> that's really the right default. Given that .transfer() is meant for
> sending synchronous commands, low-power mode would probably be a better
> default.
>> - for host driver can consider Low Power Mode. However, your patch makes
>> it use Low Power Mode for command data as default.
> Not as default. It just means that all messages that are sent using the
> standard functions use low-power mode. Drivers could still override the
> default by constructing the messages themselves.
>> So your patch would mean that default transfer mode for command data is
>> Low Power Mode, but HS mode for video data.
> Exactly. For the reasons specified above, I'd expect peripherals to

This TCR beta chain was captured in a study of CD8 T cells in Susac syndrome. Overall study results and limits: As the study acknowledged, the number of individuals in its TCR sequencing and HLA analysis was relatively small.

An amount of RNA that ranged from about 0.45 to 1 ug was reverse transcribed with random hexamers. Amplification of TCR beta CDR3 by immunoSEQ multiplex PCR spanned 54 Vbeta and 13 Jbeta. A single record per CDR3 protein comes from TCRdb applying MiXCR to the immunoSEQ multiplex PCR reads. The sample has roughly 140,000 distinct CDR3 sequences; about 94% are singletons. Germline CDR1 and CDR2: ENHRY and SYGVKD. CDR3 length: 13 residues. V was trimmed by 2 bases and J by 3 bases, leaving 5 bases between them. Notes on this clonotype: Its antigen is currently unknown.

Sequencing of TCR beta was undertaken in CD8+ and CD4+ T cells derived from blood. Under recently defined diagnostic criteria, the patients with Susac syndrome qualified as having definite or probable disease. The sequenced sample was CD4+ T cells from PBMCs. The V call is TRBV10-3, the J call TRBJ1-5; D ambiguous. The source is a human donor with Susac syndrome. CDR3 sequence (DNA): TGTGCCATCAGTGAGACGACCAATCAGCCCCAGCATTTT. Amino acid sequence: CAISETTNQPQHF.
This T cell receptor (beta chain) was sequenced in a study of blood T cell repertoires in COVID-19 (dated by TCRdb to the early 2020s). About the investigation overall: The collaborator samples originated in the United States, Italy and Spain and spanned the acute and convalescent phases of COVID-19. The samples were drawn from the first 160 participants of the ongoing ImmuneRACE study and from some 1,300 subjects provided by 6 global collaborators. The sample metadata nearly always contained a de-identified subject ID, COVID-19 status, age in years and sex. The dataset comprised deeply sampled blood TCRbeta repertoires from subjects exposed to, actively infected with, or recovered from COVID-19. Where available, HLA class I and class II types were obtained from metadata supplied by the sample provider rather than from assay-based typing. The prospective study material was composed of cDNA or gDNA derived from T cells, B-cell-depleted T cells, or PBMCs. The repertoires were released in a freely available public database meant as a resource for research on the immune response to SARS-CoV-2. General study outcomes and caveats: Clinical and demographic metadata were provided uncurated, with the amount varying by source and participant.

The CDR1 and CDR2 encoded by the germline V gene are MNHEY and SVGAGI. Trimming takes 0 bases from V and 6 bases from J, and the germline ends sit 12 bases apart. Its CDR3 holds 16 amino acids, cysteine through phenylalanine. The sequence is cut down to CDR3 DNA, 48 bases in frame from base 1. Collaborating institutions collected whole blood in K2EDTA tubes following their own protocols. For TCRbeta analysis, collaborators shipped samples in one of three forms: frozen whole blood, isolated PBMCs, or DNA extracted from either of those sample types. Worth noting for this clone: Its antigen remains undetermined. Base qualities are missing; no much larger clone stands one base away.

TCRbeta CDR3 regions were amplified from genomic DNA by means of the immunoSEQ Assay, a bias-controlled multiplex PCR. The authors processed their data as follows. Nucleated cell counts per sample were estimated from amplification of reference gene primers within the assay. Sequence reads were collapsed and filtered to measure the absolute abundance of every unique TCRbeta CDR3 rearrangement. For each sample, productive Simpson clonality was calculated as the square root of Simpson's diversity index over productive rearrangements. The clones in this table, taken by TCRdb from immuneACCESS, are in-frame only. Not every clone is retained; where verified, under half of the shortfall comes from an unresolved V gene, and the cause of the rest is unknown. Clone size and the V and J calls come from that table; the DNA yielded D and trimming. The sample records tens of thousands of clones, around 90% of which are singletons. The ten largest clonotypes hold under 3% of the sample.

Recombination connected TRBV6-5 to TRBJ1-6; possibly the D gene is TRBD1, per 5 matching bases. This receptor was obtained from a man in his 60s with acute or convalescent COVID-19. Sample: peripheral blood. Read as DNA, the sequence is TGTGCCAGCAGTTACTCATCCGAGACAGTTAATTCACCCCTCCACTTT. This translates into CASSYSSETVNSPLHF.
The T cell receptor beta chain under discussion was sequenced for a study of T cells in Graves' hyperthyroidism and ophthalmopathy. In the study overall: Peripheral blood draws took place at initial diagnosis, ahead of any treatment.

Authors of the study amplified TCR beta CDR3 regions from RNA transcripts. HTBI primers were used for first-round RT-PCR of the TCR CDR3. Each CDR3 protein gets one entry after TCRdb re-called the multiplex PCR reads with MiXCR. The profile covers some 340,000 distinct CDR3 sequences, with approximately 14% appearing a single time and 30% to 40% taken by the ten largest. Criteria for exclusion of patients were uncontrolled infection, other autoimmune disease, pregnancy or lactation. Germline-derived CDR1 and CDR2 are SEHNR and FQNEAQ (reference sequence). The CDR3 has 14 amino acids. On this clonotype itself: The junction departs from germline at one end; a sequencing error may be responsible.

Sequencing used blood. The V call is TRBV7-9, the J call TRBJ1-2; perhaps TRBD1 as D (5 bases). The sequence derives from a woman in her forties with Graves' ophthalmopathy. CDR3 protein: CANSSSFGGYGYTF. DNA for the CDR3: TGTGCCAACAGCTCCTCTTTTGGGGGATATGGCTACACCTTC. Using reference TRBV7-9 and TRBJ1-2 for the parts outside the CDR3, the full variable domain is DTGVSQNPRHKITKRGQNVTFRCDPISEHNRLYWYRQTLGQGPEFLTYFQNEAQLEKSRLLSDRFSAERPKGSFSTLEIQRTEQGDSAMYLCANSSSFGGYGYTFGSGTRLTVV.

> always support command transmissions in low-power mode, whereas I'd
> equally expect them to support video transmission in high-speed mode.
> Therefore I think the default should be to send commands in low-power
> mode and video data in high speed mode (by default), because those are
> the normal cases. If we ever encounter a device that requires something
> different we can always introduce an additional flag/quirk at that
> point.
>> Do you intend to control transfer mode - HS or LPM - only for command
>> data? If so, we would need only one flag, i.e., MIPI_DSI_MODE_HS.
> We already have that flag, it's called MIPI_DSI_MSG_USE_LPM. Given the
> above discussion I think it may still be worthwhile to invert the
> meaning of the flag and rename it MIPI_DSI_MSG_USE_HS, so that all
> messages are indeed sent in low power mode by default.

Yes, it may be reasonable. But I'm not sure that there is no any issue
in case of transmitting always video data in HS mode.

Inki Dae

> Thierry